In 2020, it was reported that around 60 million Nigerians were actively involved in sports betting. The days of stigmatisation surrounding betting are long gone, and rather than being perceived as a vice, it is more commonly accepted as a pastime in this West African country.
Generating approximately N730 billion annually, the industry of sports betting is certainly lucrative and continues to be on the up.
Gambling has been in existence in Nigeria for a very long time, since the British Empire introduced European sports and gambling in the country’s colonial years. Laws surrounding gambling in Nigeria state that sports betting, alongside land-based casinos and the lottery, are all legal. However, roulette, diced games, and non-skilled card games are illegal. Online gambling is a grey area as it isn’t mentioned in the law, and there is no restriction for the people to reach local or foreign online gambling sites.
Sports betting itself was introduced into the country in 2009, and it took off. Attracting online betting sites like Betway, which is one of the most popular and trusted online betting sites in Europe and Africa, only accelerated its growth.
Accessibility and convenience are key to drawing in the crowds, and with the breakthrough in technology and the developments of internet and online payment systems, the popularity of sports betting in Nigeria further grew. Being able to transfer money easily and quickly to betting sites from a mobile device with no location dependency means there’s no limit to who sports betting can reach.
The immense popularity of football in Nigeria also plays a contributory role in the growth of sports betting, as many Nigerian athletes play for a variety of world-class teams across not only Africa, but throughout Europe too. Passion and patriotism have led many Nigerians to show their support for their teams through placing a bet, as well as making the games more exciting to watch.
While the enthusiasm and buzz around the top African and European leagues have made sports betting for Nigerians more pronounced, it is believed that the industry may have heavily profited from an economic slump. Poverty and unemployment, especially among the youth, are major players in taking sports betting to new heights.
In an estimated population of 200 million, it is reported that 87.5 million are living in extreme poverty. You then have staggering figures which show that 65% of Nigerians are below the age of 35, and the youth unemployment rate is around 40%. Put all these figures together, and it’s no surprise that there is a nexus between sports betting and unemployment.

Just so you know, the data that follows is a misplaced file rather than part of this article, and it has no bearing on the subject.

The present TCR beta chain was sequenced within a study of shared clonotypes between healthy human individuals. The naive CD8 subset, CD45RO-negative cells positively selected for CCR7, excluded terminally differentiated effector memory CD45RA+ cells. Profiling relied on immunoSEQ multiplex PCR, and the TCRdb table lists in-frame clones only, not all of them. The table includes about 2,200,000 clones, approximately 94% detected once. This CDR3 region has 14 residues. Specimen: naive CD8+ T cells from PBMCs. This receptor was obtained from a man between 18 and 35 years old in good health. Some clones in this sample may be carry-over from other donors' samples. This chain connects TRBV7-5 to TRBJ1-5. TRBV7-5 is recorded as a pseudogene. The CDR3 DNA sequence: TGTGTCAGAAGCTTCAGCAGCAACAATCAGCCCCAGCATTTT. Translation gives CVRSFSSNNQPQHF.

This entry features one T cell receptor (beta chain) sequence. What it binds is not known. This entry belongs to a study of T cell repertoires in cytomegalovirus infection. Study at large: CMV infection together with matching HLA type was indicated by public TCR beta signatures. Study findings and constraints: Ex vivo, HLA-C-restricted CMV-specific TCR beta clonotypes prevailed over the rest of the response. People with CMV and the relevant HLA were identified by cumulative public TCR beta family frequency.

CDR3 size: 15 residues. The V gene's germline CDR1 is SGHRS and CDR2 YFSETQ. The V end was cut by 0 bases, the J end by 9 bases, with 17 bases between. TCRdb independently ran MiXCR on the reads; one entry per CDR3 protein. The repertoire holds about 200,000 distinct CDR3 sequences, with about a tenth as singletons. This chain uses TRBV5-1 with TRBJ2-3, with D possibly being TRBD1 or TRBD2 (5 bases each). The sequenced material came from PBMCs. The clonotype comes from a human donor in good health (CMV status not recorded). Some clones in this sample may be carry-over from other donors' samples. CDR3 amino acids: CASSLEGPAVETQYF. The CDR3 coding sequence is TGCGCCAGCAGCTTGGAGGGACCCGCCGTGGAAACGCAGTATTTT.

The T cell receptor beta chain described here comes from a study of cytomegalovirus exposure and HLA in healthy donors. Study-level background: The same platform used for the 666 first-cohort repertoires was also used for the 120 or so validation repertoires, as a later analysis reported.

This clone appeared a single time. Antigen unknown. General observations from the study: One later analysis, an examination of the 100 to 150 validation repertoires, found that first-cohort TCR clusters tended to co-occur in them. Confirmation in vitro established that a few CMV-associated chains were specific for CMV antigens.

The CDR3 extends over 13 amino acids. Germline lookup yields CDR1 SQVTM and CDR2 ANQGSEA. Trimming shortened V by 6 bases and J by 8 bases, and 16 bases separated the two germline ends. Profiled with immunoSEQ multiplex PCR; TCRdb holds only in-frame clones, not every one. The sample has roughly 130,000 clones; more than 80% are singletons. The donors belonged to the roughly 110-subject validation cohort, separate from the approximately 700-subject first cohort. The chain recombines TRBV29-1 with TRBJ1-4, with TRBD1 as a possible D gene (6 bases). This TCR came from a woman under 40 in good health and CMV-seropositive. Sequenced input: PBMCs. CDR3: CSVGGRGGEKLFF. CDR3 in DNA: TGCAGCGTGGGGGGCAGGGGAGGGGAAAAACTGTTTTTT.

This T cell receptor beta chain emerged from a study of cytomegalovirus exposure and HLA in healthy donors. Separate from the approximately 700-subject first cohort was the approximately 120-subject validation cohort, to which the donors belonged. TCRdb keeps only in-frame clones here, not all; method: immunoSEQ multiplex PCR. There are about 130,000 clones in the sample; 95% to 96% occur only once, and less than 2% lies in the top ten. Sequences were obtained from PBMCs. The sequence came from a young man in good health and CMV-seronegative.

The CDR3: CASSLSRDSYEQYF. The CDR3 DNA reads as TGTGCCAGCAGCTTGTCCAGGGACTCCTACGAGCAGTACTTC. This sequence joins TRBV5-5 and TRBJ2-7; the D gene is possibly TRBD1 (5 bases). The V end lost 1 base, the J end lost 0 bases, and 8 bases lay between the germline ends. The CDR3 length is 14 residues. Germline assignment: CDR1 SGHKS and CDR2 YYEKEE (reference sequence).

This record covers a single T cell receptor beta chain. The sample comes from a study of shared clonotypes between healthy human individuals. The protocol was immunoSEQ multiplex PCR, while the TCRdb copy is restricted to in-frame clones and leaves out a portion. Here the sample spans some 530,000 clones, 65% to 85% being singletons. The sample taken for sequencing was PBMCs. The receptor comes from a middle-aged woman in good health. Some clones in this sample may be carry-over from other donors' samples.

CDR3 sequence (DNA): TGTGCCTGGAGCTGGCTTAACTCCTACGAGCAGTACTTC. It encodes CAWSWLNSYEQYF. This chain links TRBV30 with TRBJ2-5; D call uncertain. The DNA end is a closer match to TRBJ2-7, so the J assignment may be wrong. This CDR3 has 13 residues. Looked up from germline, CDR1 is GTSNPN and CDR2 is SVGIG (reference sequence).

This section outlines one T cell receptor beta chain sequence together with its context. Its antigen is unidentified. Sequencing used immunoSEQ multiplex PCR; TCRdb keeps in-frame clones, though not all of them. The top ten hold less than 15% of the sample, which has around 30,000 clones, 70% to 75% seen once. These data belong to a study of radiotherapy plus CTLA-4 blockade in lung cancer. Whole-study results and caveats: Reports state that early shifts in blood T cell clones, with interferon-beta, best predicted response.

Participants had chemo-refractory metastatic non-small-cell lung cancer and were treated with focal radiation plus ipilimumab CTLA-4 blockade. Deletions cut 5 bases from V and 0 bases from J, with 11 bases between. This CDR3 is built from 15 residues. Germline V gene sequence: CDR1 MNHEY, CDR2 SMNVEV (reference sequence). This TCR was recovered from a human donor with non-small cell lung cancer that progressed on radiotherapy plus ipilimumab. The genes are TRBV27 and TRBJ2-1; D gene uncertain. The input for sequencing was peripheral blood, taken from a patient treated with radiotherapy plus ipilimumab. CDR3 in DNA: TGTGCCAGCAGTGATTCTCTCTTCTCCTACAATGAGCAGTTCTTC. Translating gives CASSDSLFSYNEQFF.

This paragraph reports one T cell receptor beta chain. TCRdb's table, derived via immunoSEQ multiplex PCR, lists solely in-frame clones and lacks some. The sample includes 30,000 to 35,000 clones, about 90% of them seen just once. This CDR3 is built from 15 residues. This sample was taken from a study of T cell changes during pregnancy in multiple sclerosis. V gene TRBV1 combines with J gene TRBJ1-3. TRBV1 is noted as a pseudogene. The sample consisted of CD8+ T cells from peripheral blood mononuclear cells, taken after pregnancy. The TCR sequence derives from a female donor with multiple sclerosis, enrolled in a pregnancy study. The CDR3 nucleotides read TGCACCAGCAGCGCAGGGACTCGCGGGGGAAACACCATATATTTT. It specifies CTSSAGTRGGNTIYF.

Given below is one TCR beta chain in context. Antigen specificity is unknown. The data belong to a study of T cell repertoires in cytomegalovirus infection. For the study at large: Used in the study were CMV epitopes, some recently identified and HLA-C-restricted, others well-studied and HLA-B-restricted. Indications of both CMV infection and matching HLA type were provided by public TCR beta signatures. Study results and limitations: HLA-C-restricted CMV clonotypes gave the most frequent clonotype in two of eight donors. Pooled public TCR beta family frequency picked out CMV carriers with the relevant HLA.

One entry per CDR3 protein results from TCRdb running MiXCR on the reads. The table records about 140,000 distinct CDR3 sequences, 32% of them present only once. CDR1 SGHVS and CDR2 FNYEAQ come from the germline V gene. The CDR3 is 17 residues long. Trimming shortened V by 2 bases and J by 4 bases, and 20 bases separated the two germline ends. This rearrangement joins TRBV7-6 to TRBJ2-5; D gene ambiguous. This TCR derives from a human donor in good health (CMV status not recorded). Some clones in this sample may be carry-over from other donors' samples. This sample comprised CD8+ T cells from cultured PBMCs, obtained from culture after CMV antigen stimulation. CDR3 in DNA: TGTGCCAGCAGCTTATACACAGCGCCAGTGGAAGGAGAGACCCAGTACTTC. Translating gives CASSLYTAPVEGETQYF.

For many youngsters in Nigeria, sports betting is seen as a way to make money, and for those living in poverty, it’s a fast-track way of making some income. While it is seen as an opportunity to win big, it is also a distraction from the idleness and boredom that unemployment brings.
Many young people have seen their lives change for the better through sports betting, and this can be infectious. Once positive and favourable word spreads, it reinforces the belief that betting is a good risk to take. While the unemployed youth may make up some of these figures, it isn’t uncommon to see employed Nigerians, or people from all walks of life, take up betting as a legitimate source of extra income.
Being such a major industry in Nigeria, sports betting contributes to the country’s limited finances. Taxes from it are used to support social services, like the training of local athletes and enhancing their stature in world-wide leagues and competitions. While this is a positive, there’s a fine line between government funds collected and government regulations in place to protect its people.
Government regulators are encouraging betting companies to increase campaigns to persuade people to bet only with disposable income, and to bet responsibly. But while many agree it is a delicate balance between benefits and societal risk, as sports betting continues to flourish, this topic needs to be addressed more to ensure an adequate protection of vulnerable groups.